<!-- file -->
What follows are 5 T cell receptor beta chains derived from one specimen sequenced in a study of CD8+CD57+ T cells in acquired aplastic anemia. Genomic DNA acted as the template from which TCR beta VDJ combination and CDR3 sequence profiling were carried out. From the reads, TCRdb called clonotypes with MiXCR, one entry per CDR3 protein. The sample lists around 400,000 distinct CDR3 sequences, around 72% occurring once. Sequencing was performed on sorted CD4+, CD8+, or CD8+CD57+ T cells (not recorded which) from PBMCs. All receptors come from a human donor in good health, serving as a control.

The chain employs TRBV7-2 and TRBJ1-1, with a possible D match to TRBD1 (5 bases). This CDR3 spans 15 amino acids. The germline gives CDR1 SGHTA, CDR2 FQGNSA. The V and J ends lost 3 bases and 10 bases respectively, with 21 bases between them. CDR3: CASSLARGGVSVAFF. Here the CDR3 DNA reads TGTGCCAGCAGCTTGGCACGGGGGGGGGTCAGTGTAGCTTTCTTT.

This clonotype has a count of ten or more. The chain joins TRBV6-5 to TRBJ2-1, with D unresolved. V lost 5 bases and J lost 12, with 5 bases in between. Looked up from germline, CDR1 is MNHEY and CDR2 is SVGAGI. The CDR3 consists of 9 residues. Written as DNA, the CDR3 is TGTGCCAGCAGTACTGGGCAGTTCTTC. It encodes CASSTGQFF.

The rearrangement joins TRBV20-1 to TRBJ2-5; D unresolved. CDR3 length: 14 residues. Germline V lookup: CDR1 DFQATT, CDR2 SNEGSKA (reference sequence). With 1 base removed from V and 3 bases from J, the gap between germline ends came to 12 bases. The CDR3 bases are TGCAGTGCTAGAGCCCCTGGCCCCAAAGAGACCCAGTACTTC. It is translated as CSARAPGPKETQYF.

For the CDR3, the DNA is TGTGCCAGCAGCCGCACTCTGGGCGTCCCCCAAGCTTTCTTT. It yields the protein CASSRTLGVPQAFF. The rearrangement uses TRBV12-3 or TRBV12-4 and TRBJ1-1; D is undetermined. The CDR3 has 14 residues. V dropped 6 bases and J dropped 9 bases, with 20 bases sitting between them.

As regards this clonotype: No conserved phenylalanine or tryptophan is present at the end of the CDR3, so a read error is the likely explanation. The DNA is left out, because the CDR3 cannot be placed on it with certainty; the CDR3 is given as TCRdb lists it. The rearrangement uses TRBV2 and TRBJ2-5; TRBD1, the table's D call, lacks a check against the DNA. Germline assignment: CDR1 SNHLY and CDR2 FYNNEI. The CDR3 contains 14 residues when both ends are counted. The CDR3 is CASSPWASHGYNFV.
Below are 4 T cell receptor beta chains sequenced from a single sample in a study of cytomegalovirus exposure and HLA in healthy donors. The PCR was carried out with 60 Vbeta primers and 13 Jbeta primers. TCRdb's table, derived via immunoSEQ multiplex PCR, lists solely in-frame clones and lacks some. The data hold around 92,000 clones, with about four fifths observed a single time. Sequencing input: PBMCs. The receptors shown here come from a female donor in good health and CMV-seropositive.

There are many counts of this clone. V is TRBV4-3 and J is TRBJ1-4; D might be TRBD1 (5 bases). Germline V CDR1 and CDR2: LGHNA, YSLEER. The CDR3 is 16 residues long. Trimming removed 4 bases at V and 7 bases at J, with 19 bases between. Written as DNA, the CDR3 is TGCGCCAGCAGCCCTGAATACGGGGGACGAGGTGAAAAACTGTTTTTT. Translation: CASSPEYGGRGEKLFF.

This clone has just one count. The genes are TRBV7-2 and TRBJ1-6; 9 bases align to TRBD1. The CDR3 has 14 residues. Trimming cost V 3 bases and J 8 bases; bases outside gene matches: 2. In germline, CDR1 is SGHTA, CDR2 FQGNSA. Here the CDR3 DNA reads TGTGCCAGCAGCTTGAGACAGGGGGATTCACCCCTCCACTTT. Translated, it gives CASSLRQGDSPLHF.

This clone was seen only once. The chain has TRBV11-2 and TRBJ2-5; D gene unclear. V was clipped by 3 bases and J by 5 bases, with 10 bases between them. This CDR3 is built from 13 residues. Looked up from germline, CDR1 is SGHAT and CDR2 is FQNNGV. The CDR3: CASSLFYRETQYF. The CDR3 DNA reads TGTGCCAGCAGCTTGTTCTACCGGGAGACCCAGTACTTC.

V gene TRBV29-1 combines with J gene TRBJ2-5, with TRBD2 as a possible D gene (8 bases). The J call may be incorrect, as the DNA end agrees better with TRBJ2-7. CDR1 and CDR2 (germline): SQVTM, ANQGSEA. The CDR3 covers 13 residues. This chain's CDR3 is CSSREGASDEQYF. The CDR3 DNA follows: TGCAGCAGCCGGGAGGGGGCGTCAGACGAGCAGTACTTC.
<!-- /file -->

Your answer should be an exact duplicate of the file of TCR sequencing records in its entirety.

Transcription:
What follows are 5 T cell receptor beta chains derived from one specimen sequenced in a study of CD8+CD57+ T cells in acquired aplastic anemia. Genomic DNA acted as the template from which TCR beta VDJ combination and CDR3 sequence profiling were carried out. From the reads, TCRdb called clonotypes with MiXCR, one entry per CDR3 protein. The sample lists around 400,000 distinct CDR3 sequences, around 72% occurring once. Sequencing was performed on sorted CD4+, CD8+, or CD8+CD57+ T cells (not recorded which) from PBMCs. All receptors come from a human donor in good health, serving as a control.

The chain employs TRBV7-2 and TRBJ1-1, with a possible D match to TRBD1 (5 bases). This CDR3 spans 15 amino acids. The germline gives CDR1 SGHTA, CDR2 FQGNSA. The V and J ends lost 3 bases and 10 bases respectively, with 21 bases between them. CDR3: CASSLARGGVSVAFF. Here the CDR3 DNA reads TGTGCCAGCAGCTTGGCACGGGGGGGGGTCAGTGTAGCTTTCTTT.

This clonotype has a count of ten or more. The chain joins TRBV6-5 to TRBJ2-1, with D unresolved. V lost 5 bases and J lost 12, with 5 bases in between. Looked up from germline, CDR1 is MNHEY and CDR2 is SVGAGI. The CDR3 consists of 9 residues. Written as DNA, the CDR3 is TGTGCCAGCAGTACTGGGCAGTTCTTC. It encodes CASSTGQFF.

The rearrangement joins TRBV20-1 to TRBJ2-5; D unresolved. CDR3 length: 14 residues. Germline V lookup: CDR1 DFQATT, CDR2 SNEGSKA (reference sequence). With 1 base removed from V and 3 bases from J, the gap between germline ends came to 12 bases. The CDR3 bases are TGCAGTGCTAGAGCCCCTGGCCCCAAAGAGACCCAGTACTTC. It is translated as CSARAPGPKETQYF.

For the CDR3, the DNA is TGTGCCAGCAGCCGCACTCTGGGCGTCCCCCAAGCTTTCTTT. It yields the protein CASSRTLGVPQAFF. The rearrangement uses TRBV12-3 or TRBV12-4 and TRBJ1-1; D is undetermined. The CDR3 has 14 residues. V dropped 6 bases and J dropped 9 bases, with 20 bases sitting between them.

As regards this clonotype: No conserved phenylalanine or tryptophan is present at the end of the CDR3, so a read error is the likely explanation. The DNA is left out, because the CDR3 cannot be placed on it with certainty; the CDR3 is given as TCRdb lists it. The rearrangement uses TRBV2 and TRBJ2-5; TRBD1, the table's D call, lacks a check against the DNA. Germline assignment: CDR1 SNHLY and CDR2 FYNNEI. The CDR3 contains 14 residues when both ends are counted. The CDR3 is CASSPWASHGYNFV.
Below are 4 T cell receptor beta chains sequenced from a single sample in a study of cytomegalovirus exposure and HLA in healthy donors. The PCR was carried out with 60 Vbeta primers and 13 Jbeta primers. TCRdb's table, derived via immunoSEQ multiplex PCR, lists solely in-frame clones and lacks some. The data hold around 92,000 clones, with about four fifths observed a single time. Sequencing input: PBMCs. The receptors shown here come from a female donor in good health and CMV-seropositive.

There are many counts of this clone. V is TRBV4-3 and J is TRBJ1-4; D might be TRBD1 (5 bases). Germline V CDR1 and CDR2: LGHNA, YSLEER. The CDR3 is 16 residues long. Trimming removed 4 bases at V and 7 bases at J, with 19 bases between. Written as DNA, the CDR3 is TGCGCCAGCAGCCCTGAATACGGGGGACGAGGTGAAAAACTGTTTTTT. Translation: CASSPEYGGRGEKLFF.

This clone has just one count. The genes are TRBV7-2 and TRBJ1-6; 9 bases align to TRBD1. The CDR3 has 14 residues. Trimming cost V 3 bases and J 8 bases; bases outside gene matches: 2. In germline, CDR1 is SGHTA, CDR2 FQGNSA. Here the CDR3 DNA reads TGTGCCAGCAGCTTGAGACAGGGGGATTCACCCCTCCACTTT. Translated, it gives CASSLRQGDSPLHF.

This clone was seen only once. The chain has TRBV11-2 and TRBJ2-5; D gene unclear. V was clipped by 3 bases and J by 5 bases, with 10 bases between them. This CDR3 is built from 13 residues. Looked up from germline, CDR1 is SGHAT and CDR2 is FQNNGV. The CDR3: CASSLFYRETQYF. The CDR3 DNA reads TGTGCCAGCAGCTTGTTCTACCGGGAGACCCAGTACTTC.

V gene TRBV29-1 combines with J gene TRBJ2-5, with TRBD2 as a possible D gene (8 bases). The J call may be incorrect, as the DNA end agrees better with TRBJ2-7. CDR1 and CDR2 (germline): SQVTM, ANQGSEA. The CDR3 covers 13 residues. This chain's CDR3 is CSSREGASDEQYF. The CDR3 DNA follows: TGCAGCAGCCGGGAGGGGGCGTCAGACGAGCAGTACTTC.